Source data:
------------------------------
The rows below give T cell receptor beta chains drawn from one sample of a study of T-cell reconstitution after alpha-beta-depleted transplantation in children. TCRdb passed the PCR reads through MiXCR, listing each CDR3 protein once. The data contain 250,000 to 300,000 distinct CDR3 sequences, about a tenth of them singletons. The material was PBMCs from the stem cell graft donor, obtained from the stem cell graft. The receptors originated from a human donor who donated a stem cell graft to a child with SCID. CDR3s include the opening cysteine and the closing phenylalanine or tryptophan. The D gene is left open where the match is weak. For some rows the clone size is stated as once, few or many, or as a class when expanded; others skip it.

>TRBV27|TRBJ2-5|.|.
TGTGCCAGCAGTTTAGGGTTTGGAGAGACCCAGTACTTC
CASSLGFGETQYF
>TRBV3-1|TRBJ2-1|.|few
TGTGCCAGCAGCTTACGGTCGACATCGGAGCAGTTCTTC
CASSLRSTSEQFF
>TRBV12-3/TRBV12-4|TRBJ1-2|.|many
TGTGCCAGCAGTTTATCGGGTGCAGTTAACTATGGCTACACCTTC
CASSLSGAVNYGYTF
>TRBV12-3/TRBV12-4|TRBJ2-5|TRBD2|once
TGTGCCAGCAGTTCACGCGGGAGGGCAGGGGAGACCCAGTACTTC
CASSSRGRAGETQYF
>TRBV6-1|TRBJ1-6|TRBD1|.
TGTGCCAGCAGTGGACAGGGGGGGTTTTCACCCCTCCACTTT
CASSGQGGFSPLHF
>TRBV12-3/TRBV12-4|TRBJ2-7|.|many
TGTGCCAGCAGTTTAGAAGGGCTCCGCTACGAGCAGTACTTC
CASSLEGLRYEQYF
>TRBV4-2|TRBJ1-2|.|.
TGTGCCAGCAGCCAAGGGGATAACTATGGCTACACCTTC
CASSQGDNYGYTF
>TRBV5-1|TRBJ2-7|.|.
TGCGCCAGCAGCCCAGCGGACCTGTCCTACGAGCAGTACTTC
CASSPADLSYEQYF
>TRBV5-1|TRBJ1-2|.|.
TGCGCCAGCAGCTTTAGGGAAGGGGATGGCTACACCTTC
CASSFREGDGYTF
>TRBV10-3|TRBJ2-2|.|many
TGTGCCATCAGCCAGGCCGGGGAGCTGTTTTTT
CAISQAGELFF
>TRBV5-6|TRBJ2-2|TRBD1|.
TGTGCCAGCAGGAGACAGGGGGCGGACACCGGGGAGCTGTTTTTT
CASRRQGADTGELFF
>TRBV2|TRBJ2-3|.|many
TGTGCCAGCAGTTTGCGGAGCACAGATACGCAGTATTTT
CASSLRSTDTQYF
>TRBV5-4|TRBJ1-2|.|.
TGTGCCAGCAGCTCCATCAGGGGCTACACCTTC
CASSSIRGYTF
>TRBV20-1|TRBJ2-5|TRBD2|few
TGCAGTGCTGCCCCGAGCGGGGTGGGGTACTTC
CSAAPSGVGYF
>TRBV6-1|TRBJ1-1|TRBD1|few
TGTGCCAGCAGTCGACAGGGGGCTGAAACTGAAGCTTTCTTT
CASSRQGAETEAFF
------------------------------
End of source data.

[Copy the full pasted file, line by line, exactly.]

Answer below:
The rows below give T cell receptor beta chains drawn from one sample of a study of T-cell reconstitution after alpha-beta-depleted transplantation in children. TCRdb passed the PCR reads through MiXCR, listing each CDR3 protein once. The data contain 250,000 to 300,000 distinct CDR3 sequences, about a tenth of them singletons. The material was PBMCs from the stem cell graft donor, obtained from the stem cell graft. The receptors originated from a human donor who donated a stem cell graft to a child with SCID. CDR3s include the opening cysteine and the closing phenylalanine or tryptophan. The D gene is left open where the match is weak. For some rows the clone size is stated as once, few or many, or as a class when expanded; others skip it.

>TRBV27|TRBJ2-5|.|.
TGTGCCAGCAGTTTAGGGTTTGGAGAGACCCAGTACTTC
CASSLGFGETQYF
>TRBV3-1|TRBJ2-1|.|few
TGTGCCAGCAGCTTACGGTCGACATCGGAGCAGTTCTTC
CASSLRSTSEQFF
>TRBV12-3/TRBV12-4|TRBJ1-2|.|many
TGTGCCAGCAGTTTATCGGGTGCAGTTAACTATGGCTACACCTTC
CASSLSGAVNYGYTF
>TRBV12-3/TRBV12-4|TRBJ2-5|TRBD2|once
TGTGCCAGCAGTTCACGCGGGAGGGCAGGGGAGACCCAGTACTTC
CASSSRGRAGETQYF
>TRBV6-1|TRBJ1-6|TRBD1|.
TGTGCCAGCAGTGGACAGGGGGGGTTTTCACCCCTCCACTTT
CASSGQGGFSPLHF
>TRBV12-3/TRBV12-4|TRBJ2-7|.|many
TGTGCCAGCAGTTTAGAAGGGCTCCGCTACGAGCAGTACTTC
CASSLEGLRYEQYF
>TRBV4-2|TRBJ1-2|.|.
TGTGCCAGCAGCCAAGGGGATAACTATGGCTACACCTTC
CASSQGDNYGYTF
>TRBV5-1|TRBJ2-7|.|.
TGCGCCAGCAGCCCAGCGGACCTGTCCTACGAGCAGTACTTC
CASSPADLSYEQYF
>TRBV5-1|TRBJ1-2|.|.
TGCGCCAGCAGCTTTAGGGAAGGGGATGGCTACACCTTC
CASSFREGDGYTF
>TRBV10-3|TRBJ2-2|.|many
TGTGCCATCAGCCAGGCCGGGGAGCTGTTTTTT
CAISQAGELFF
>TRBV5-6|TRBJ2-2|TRBD1|.
TGTGCCAGCAGGAGACAGGGGGCGGACACCGGGGAGCTGTTTTTT
CASRRQGADTGELFF
>TRBV2|TRBJ2-3|.|many
TGTGCCAGCAGTTTGCGGAGCACAGATACGCAGTATTTT
CASSLRSTDTQYF
>TRBV5-4|TRBJ1-2|.|.
TGTGCCAGCAGCTCCATCAGGGGCTACACCTTC
CASSSIRGYTF
>TRBV20-1|TRBJ2-5|TRBD2|few
TGCAGTGCTGCCCCGAGCGGGGTGGGGTACTTC
CSAAPSGVGYF
>TRBV6-1|TRBJ1-1|TRBD1|few
TGTGCCAGCAGTCGACAGGGGGCTGAAACTGAAGCTTTCTTT
CASSRQGAETEAFF